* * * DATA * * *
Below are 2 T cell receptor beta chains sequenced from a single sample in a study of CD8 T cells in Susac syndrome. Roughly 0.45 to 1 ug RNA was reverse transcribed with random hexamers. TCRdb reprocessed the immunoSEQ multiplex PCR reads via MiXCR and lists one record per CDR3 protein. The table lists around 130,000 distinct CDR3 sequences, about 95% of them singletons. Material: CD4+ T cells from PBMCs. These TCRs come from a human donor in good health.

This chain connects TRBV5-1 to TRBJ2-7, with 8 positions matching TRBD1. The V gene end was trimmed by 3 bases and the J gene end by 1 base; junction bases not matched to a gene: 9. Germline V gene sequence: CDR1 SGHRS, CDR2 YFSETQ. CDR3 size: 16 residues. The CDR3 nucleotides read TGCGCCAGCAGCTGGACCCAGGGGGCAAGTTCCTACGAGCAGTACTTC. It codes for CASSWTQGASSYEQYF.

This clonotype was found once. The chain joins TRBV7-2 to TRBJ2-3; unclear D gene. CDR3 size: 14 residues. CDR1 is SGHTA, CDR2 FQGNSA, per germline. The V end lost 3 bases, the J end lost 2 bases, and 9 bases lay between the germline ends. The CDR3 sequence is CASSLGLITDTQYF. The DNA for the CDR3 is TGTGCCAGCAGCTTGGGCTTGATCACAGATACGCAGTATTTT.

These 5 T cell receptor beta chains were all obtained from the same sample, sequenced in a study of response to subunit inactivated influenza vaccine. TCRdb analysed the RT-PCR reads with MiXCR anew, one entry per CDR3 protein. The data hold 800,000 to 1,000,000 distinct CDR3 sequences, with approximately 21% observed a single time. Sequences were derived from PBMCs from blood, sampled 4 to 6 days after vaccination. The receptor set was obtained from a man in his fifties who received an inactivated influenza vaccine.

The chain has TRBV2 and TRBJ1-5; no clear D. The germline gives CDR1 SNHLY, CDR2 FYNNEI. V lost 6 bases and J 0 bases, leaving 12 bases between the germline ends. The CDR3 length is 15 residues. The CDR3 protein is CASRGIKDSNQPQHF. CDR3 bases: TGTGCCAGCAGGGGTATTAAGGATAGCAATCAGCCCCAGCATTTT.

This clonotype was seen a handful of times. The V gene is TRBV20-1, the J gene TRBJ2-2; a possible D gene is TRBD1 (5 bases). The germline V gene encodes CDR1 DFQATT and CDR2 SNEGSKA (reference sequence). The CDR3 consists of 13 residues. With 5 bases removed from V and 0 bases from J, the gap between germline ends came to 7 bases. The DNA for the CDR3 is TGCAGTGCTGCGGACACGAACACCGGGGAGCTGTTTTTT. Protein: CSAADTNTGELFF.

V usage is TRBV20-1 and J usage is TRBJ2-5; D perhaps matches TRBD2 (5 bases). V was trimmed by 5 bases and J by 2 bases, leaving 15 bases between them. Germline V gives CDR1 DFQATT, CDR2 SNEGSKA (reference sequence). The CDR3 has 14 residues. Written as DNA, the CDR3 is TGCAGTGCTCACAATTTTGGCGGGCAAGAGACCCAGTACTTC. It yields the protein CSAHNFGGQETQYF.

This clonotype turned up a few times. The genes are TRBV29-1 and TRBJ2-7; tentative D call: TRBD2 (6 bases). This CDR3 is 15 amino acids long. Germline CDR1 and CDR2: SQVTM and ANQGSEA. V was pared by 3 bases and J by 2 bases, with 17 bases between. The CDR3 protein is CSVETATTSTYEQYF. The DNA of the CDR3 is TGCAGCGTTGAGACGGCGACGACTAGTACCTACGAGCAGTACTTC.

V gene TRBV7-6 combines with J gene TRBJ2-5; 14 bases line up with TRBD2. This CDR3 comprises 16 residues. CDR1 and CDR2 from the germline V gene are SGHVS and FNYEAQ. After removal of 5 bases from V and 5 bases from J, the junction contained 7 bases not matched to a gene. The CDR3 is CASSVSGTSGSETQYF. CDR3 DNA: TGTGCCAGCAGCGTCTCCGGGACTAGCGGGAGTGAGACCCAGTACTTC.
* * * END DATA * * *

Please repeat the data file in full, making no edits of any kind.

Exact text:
Below are 2 T cell receptor beta chains sequenced from a single sample in a study of CD8 T cells in Susac syndrome. Roughly 0.45 to 1 ug RNA was reverse transcribed with random hexamers. TCRdb reprocessed the immunoSEQ multiplex PCR reads via MiXCR and lists one record per CDR3 protein. The table lists around 130,000 distinct CDR3 sequences, about 95% of them singletons. Material: CD4+ T cells from PBMCs. These TCRs come from a human donor in good health.

This chain connects TRBV5-1 to TRBJ2-7, with 8 positions matching TRBD1. The V gene end was trimmed by 3 bases and the J gene end by 1 base; junction bases not matched to a gene: 9. Germline V gene sequence: CDR1 SGHRS, CDR2 YFSETQ. CDR3 size: 16 residues. The CDR3 nucleotides read TGCGCCAGCAGCTGGACCCAGGGGGCAAGTTCCTACGAGCAGTACTTC. It codes for CASSWTQGASSYEQYF.

This clonotype was found once. The chain joins TRBV7-2 to TRBJ2-3; unclear D gene. CDR3 size: 14 residues. CDR1 is SGHTA, CDR2 FQGNSA, per germline. The V end lost 3 bases, the J end lost 2 bases, and 9 bases lay between the germline ends. The CDR3 sequence is CASSLGLITDTQYF. The DNA for the CDR3 is TGTGCCAGCAGCTTGGGCTTGATCACAGATACGCAGTATTTT.

These 5 T cell receptor beta chains were all obtained from the same sample, sequenced in a study of response to subunit inactivated influenza vaccine. TCRdb analysed the RT-PCR reads with MiXCR anew, one entry per CDR3 protein. The data hold 800,000 to 1,000,000 distinct CDR3 sequences, with approximately 21% observed a single time. Sequences were derived from PBMCs from blood, sampled 4 to 6 days after vaccination. The receptor set was obtained from a man in his fifties who received an inactivated influenza vaccine.

The chain has TRBV2 and TRBJ1-5; no clear D. The germline gives CDR1 SNHLY, CDR2 FYNNEI. V lost 6 bases and J 0 bases, leaving 12 bases between the germline ends. The CDR3 length is 15 residues. The CDR3 protein is CASRGIKDSNQPQHF. CDR3 bases: TGTGCCAGCAGGGGTATTAAGGATAGCAATCAGCCCCAGCATTTT.

This clonotype was seen a handful of times. The V gene is TRBV20-1, the J gene TRBJ2-2; a possible D gene is TRBD1 (5 bases). The germline V gene encodes CDR1 DFQATT and CDR2 SNEGSKA (reference sequence). The CDR3 consists of 13 residues. With 5 bases removed from V and 0 bases from J, the gap between germline ends came to 7 bases. The DNA for the CDR3 is TGCAGTGCTGCGGACACGAACACCGGGGAGCTGTTTTTT. Protein: CSAADTNTGELFF.

V usage is TRBV20-1 and J usage is TRBJ2-5; D perhaps matches TRBD2 (5 bases). V was trimmed by 5 bases and J by 2 bases, leaving 15 bases between them. Germline V gives CDR1 DFQATT, CDR2 SNEGSKA (reference sequence). The CDR3 has 14 residues. Written as DNA, the CDR3 is TGCAGTGCTCACAATTTTGGCGGGCAAGAGACCCAGTACTTC. It yields the protein CSAHNFGGQETQYF.

This clonotype turned up a few times. The genes are TRBV29-1 and TRBJ2-7; tentative D call: TRBD2 (6 bases). This CDR3 is 15 amino acids long. Germline CDR1 and CDR2: SQVTM and ANQGSEA. V was pared by 3 bases and J by 2 bases, with 17 bases between. The CDR3 protein is CSVETATTSTYEQYF. The DNA of the CDR3 is TGCAGCGTTGAGACGGCGACGACTAGTACCTACGAGCAGTACTTC.

V gene TRBV7-6 combines with J gene TRBJ2-5; 14 bases line up with TRBD2. This CDR3 comprises 16 residues. CDR1 and CDR2 from the germline V gene are SGHVS and FNYEAQ. After removal of 5 bases from V and 5 bases from J, the junction contained 7 bases not matched to a gene. The CDR3 is CASSVSGTSGSETQYF. CDR3 DNA: TGTGCCAGCAGCGTCTCCGGGACTAGCGGGAGTGAGACCCAGTACTTC.